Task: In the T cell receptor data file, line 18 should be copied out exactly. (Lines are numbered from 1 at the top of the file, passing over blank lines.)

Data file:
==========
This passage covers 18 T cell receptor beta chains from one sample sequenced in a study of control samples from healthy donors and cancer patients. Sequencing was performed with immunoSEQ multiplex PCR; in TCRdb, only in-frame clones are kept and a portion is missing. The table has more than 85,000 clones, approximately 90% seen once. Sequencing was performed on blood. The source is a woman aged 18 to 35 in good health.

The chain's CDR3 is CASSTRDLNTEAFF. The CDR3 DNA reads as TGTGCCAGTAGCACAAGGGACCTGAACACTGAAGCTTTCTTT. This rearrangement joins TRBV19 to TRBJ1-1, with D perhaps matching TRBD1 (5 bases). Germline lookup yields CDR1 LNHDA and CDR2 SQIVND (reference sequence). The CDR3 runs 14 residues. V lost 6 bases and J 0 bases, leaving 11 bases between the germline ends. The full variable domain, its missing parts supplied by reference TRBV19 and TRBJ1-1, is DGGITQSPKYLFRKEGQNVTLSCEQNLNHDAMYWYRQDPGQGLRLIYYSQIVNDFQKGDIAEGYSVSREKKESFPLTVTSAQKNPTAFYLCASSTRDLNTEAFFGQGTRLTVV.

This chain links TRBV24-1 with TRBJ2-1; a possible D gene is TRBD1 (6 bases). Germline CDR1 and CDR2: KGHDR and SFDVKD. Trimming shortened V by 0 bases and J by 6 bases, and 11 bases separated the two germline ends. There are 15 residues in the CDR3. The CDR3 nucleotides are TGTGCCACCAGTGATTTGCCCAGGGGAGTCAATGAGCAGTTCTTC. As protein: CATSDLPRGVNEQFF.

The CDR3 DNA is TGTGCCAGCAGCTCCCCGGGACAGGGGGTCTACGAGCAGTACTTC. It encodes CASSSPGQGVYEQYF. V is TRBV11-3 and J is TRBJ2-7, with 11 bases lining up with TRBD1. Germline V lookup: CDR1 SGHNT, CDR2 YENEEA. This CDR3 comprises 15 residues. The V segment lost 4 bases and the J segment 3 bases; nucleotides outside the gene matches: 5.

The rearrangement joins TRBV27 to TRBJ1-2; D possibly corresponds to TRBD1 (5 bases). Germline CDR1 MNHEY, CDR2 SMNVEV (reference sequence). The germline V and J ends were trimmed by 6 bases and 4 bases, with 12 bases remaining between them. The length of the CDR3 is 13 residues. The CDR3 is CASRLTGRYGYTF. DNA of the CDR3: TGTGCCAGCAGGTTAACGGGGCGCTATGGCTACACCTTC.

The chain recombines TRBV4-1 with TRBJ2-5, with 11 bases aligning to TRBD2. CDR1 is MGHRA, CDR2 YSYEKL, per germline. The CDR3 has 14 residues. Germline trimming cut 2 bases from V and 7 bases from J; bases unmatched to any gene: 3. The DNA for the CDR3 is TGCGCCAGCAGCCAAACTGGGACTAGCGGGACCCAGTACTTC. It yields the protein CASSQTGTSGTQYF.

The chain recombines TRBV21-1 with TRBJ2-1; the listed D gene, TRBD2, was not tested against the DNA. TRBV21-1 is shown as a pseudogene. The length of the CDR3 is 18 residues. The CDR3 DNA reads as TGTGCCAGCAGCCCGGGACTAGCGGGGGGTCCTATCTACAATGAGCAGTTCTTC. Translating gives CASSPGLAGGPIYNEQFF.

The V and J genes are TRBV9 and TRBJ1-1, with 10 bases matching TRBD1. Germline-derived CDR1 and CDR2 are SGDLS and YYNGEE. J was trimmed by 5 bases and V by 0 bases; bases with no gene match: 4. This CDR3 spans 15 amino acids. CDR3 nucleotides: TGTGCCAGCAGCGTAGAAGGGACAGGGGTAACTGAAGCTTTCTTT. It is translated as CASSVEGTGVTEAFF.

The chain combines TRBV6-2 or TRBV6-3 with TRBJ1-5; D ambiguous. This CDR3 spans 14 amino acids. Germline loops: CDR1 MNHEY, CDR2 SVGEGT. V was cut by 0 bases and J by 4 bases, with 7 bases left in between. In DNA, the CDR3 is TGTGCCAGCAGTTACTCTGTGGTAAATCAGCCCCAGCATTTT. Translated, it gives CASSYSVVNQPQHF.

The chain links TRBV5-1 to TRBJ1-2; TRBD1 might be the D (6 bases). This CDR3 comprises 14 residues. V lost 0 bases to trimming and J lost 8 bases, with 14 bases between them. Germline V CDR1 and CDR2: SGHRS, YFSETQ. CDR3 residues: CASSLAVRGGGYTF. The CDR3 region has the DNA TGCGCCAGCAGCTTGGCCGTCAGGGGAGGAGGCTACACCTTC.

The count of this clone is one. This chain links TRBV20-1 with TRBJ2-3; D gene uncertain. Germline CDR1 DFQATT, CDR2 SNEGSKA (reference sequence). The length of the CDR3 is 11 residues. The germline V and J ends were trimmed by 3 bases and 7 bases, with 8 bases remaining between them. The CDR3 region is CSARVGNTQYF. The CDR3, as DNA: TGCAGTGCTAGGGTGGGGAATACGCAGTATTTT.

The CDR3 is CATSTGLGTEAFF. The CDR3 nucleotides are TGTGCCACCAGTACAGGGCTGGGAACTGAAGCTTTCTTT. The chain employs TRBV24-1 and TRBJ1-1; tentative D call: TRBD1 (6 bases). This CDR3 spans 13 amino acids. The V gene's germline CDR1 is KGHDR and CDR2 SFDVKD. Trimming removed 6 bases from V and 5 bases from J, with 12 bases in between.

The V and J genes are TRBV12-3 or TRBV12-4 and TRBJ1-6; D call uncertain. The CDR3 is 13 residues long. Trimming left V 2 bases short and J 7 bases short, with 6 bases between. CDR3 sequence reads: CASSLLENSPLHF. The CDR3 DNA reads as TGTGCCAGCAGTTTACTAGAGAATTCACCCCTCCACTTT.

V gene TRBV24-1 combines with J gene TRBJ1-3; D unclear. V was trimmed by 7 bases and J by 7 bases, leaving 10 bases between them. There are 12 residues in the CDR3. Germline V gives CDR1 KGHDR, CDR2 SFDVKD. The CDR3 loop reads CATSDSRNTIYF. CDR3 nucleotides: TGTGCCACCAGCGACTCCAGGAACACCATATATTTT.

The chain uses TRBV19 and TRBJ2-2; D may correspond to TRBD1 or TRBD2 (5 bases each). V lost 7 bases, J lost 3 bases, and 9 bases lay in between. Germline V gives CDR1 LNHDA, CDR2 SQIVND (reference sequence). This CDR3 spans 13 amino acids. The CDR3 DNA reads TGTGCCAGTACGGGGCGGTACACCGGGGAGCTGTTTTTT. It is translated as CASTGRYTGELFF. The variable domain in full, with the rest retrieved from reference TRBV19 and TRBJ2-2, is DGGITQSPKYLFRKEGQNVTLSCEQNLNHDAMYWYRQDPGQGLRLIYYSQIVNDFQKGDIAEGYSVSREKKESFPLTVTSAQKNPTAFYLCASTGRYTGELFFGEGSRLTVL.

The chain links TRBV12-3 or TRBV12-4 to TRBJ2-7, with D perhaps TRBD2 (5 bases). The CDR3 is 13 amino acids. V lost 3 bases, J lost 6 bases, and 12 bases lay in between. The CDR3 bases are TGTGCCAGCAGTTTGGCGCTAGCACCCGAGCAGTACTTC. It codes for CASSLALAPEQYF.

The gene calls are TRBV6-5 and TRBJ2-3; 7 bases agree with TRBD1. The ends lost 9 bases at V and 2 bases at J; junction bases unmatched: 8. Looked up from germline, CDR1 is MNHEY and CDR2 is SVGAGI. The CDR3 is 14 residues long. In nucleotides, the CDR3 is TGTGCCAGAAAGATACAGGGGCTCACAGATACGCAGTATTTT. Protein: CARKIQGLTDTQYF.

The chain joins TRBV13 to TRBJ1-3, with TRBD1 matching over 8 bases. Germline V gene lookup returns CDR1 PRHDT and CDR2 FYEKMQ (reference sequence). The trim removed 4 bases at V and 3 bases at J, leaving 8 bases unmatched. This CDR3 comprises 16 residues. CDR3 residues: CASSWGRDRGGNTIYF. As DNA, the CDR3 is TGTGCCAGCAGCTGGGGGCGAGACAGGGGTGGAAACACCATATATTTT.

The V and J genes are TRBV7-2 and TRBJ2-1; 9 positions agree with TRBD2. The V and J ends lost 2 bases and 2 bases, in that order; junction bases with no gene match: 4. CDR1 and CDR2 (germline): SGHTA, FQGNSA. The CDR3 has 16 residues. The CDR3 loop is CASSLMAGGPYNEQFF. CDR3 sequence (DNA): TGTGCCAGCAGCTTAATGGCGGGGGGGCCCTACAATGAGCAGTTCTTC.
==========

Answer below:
The chain joins TRBV13 to TRBJ1-3, with TRBD1 matching over 8 bases. Germline V gene lookup returns CDR1 PRHDT and CDR2 FYEKMQ (reference sequence). The trim removed 4 bases at V and 3 bases at J, leaving 8 bases unmatched. This CDR3 comprises 16 residues. CDR3 residues: CASSWGRDRGGNTIYF. As DNA, the CDR3 is TGTGCCAGCAGCTGGGGGCGAGACAGGGGTGGAAACACCATATATTTT.